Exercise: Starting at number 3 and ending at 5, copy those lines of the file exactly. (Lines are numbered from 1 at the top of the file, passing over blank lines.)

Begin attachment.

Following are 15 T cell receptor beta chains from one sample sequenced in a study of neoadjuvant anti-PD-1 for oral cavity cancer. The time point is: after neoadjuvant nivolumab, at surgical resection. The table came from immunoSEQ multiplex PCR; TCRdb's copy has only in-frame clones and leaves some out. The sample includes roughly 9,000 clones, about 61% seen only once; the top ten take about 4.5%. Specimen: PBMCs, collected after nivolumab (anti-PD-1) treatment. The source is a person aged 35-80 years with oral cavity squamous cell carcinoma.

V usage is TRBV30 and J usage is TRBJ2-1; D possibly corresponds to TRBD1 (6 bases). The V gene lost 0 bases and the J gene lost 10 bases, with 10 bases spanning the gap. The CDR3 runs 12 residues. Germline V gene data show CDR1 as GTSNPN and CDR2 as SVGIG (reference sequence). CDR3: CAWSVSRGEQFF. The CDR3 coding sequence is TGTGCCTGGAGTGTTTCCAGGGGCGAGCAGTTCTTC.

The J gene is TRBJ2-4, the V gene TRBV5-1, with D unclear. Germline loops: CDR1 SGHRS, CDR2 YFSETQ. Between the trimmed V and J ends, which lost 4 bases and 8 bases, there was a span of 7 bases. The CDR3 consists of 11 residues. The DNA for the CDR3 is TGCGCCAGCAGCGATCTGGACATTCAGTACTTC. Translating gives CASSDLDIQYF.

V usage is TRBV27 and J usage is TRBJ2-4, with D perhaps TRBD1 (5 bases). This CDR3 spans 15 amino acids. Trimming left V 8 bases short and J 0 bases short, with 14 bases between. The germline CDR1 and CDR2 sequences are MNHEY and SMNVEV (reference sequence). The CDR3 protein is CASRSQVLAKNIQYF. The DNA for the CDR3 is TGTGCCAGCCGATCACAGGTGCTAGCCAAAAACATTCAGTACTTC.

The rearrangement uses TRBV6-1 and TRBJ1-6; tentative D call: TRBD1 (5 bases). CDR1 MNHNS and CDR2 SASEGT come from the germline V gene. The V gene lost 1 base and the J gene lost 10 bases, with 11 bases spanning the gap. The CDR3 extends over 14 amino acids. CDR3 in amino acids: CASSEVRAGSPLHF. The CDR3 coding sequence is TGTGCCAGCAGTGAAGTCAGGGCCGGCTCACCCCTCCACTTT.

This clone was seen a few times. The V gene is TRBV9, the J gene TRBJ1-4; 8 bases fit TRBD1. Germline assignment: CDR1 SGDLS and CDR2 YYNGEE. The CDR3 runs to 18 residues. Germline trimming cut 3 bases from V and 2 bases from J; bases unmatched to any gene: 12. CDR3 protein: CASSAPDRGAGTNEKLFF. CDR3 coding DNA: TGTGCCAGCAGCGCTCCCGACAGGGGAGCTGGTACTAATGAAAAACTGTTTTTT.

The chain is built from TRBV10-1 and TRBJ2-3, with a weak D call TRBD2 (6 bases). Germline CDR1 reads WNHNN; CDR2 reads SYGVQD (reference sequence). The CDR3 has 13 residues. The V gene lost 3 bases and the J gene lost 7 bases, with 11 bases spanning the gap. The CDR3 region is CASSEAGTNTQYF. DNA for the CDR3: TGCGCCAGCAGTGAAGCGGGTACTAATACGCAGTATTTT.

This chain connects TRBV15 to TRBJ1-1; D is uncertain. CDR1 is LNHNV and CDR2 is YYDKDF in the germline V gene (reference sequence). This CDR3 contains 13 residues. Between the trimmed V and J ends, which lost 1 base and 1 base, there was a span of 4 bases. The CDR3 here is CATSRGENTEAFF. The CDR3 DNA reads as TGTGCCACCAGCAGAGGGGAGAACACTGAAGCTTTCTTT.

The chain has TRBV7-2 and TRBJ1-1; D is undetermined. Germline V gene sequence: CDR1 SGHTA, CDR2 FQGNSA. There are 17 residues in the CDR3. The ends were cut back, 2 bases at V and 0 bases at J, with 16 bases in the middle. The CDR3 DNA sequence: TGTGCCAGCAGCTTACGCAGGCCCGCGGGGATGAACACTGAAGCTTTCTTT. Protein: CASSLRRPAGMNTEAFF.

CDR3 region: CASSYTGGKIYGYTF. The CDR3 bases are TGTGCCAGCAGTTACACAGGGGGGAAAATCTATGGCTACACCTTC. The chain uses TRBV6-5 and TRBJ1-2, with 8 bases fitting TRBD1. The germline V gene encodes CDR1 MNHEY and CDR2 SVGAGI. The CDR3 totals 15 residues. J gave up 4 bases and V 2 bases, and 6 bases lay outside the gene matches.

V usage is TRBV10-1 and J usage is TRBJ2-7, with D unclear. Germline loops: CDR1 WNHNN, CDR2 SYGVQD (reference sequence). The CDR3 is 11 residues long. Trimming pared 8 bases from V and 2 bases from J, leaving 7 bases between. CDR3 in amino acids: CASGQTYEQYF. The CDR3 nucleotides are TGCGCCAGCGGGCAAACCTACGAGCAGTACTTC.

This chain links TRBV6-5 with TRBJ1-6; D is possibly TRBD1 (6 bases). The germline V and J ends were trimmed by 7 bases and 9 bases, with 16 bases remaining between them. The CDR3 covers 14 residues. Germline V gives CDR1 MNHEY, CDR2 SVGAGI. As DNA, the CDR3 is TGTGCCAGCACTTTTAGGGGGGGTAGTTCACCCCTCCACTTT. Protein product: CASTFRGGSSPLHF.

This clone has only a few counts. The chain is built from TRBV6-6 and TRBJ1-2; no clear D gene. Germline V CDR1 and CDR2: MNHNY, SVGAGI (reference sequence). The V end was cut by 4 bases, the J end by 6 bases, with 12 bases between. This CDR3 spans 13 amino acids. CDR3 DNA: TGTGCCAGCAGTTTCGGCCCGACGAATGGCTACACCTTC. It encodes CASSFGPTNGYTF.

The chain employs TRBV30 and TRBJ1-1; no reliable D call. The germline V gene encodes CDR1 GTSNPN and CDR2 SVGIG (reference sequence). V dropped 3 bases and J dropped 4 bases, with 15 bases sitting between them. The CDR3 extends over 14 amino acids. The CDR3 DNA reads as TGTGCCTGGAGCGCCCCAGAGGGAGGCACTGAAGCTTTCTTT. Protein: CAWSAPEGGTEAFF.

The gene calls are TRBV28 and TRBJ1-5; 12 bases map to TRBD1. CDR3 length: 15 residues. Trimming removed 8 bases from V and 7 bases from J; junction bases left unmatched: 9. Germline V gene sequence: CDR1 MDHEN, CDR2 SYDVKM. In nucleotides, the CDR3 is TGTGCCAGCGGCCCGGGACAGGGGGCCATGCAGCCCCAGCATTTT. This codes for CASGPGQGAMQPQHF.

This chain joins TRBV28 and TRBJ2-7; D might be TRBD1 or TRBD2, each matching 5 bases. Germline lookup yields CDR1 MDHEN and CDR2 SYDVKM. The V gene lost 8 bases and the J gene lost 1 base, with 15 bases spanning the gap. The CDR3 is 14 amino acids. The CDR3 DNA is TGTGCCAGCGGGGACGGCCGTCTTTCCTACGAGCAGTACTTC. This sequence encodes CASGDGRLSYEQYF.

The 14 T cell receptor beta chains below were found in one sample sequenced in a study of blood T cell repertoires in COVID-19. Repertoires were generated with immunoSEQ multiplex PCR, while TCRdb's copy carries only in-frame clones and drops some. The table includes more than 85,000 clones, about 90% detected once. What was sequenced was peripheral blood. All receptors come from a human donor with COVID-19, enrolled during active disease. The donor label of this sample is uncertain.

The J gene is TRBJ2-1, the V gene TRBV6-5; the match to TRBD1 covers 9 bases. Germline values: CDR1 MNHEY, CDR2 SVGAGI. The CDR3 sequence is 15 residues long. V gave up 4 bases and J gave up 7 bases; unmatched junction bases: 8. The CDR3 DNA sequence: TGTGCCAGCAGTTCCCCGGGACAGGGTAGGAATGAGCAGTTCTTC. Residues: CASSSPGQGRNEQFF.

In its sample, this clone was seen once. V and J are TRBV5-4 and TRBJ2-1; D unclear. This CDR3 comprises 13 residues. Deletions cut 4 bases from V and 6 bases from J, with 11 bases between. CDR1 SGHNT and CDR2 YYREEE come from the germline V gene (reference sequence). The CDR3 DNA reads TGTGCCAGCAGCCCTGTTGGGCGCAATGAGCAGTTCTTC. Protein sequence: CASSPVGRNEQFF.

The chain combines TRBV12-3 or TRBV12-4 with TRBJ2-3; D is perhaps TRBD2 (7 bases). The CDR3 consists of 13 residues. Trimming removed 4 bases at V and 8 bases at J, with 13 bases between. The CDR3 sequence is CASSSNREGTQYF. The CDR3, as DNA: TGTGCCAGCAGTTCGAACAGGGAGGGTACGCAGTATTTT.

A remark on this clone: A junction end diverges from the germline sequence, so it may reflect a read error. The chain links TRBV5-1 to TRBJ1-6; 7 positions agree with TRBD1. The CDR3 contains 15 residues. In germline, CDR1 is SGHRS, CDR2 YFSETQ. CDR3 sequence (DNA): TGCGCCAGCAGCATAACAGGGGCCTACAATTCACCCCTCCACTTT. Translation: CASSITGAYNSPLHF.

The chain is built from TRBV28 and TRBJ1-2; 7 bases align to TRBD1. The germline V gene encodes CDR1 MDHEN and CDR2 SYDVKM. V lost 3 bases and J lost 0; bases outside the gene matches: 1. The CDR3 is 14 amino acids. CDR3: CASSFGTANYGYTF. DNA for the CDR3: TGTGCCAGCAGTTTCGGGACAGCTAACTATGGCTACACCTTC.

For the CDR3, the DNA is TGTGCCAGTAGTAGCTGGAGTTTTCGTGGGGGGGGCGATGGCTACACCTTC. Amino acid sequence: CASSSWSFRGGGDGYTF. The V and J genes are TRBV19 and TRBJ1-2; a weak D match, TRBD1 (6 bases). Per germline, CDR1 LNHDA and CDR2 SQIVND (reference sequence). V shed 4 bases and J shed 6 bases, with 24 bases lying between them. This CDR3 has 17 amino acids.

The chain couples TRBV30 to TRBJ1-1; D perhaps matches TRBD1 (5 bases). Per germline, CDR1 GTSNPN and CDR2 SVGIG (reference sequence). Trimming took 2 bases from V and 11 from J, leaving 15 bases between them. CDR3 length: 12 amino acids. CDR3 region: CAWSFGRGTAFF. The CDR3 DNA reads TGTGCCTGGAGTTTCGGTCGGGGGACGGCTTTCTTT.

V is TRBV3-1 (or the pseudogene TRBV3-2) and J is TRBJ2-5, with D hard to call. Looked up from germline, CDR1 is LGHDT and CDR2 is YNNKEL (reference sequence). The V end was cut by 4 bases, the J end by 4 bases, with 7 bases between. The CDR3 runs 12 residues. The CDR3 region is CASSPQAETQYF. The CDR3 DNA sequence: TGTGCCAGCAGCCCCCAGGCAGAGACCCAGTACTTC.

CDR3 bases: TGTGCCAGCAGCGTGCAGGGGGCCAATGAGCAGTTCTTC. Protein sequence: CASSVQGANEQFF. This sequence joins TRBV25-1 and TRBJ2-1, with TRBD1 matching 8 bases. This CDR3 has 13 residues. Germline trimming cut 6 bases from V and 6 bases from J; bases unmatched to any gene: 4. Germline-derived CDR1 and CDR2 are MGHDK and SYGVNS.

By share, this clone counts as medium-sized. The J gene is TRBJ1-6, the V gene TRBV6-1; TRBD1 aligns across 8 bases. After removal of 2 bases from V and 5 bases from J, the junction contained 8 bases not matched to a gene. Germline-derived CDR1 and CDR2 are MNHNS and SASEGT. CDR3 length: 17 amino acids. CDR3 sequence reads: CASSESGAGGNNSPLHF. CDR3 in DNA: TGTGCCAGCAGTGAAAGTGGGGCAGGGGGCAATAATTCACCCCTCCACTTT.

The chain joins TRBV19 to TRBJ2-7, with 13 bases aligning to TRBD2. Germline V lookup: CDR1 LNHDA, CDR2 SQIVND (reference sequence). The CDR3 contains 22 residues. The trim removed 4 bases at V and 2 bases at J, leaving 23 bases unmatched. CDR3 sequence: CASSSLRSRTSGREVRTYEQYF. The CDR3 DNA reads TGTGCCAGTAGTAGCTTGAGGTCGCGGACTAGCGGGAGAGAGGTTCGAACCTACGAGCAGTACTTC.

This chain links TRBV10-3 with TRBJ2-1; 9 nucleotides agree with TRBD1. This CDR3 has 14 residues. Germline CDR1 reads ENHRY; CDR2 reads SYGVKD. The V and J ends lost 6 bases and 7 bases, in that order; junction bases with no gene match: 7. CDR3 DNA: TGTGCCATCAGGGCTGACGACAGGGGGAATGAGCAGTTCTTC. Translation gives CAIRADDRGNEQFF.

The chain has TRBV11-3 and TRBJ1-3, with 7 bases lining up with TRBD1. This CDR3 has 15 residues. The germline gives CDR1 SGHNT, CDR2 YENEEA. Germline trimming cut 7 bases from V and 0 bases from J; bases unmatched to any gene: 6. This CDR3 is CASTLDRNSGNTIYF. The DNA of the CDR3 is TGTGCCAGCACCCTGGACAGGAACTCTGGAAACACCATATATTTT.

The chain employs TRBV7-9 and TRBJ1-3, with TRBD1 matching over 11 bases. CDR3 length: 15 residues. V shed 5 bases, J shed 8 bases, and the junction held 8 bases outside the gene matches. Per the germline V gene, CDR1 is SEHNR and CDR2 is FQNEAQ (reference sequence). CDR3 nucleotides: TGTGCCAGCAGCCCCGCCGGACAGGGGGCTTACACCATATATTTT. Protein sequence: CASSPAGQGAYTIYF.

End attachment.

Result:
The J gene is TRBJ2-4, the V gene TRBV5-1, with D unclear. Germline loops: CDR1 SGHRS, CDR2 YFSETQ. Between the trimmed V and J ends, which lost 4 bases and 8 bases, there was a span of 7 bases. The CDR3 consists of 11 residues. The DNA for the CDR3 is TGCGCCAGCAGCGATCTGGACATTCAGTACTTC. Translating gives CASSDLDIQYF.

V usage is TRBV27 and J usage is TRBJ2-4, with D perhaps TRBD1 (5 bases). This CDR3 spans 15 amino acids. Trimming left V 8 bases short and J 0 bases short, with 14 bases between. The germline CDR1 and CDR2 sequences are MNHEY and SMNVEV (reference sequence). The CDR3 protein is CASRSQVLAKNIQYF. The DNA for the CDR3 is TGTGCCAGCCGATCACAGGTGCTAGCCAAAAACATTCAGTACTTC.

The rearrangement uses TRBV6-1 and TRBJ1-6; tentative D call: TRBD1 (5 bases). CDR1 MNHNS and CDR2 SASEGT come from the germline V gene. The V gene lost 1 base and the J gene lost 10 bases, with 11 bases spanning the gap. The CDR3 extends over 14 amino acids. CDR3 in amino acids: CASSEVRAGSPLHF. The CDR3 coding sequence is TGTGCCAGCAGTGAAGTCAGGGCCGGCTCACCCCTCCACTTT.